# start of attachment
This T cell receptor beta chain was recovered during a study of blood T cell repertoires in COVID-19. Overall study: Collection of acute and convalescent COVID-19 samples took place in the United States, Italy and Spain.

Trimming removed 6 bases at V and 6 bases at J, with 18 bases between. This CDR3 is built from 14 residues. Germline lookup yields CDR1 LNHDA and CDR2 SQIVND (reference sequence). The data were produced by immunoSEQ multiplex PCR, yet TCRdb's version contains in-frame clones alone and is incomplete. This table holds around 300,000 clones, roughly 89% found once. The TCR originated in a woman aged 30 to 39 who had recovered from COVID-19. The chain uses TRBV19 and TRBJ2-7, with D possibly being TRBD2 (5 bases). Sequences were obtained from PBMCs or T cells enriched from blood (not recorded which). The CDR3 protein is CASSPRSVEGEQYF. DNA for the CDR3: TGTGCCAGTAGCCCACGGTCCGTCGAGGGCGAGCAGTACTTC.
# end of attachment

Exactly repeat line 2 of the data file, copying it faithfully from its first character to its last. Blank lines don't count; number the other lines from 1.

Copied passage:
Trimming removed 6 bases at V and 6 bases at J, with 18 bases between. This CDR3 is built from 14 residues. Germline lookup yields CDR1 LNHDA and CDR2 SQIVND (reference sequence). The data were produced by immunoSEQ multiplex PCR, yet TCRdb's version contains in-frame clones alone and is incomplete. This table holds around 300,000 clones, roughly 89% found once. The TCR originated in a woman aged 30 to 39 who had recovered from COVID-19. The chain uses TRBV19 and TRBJ2-7, with D possibly being TRBD2 (5 bases). Sequences were obtained from PBMCs or T cells enriched from blood (not recorded which). The CDR3 protein is CASSPRSVEGEQYF. DNA for the CDR3: TGTGCCAGTAGCCCACGGTCCGTCGAGGGCGAGCAGTACTTC.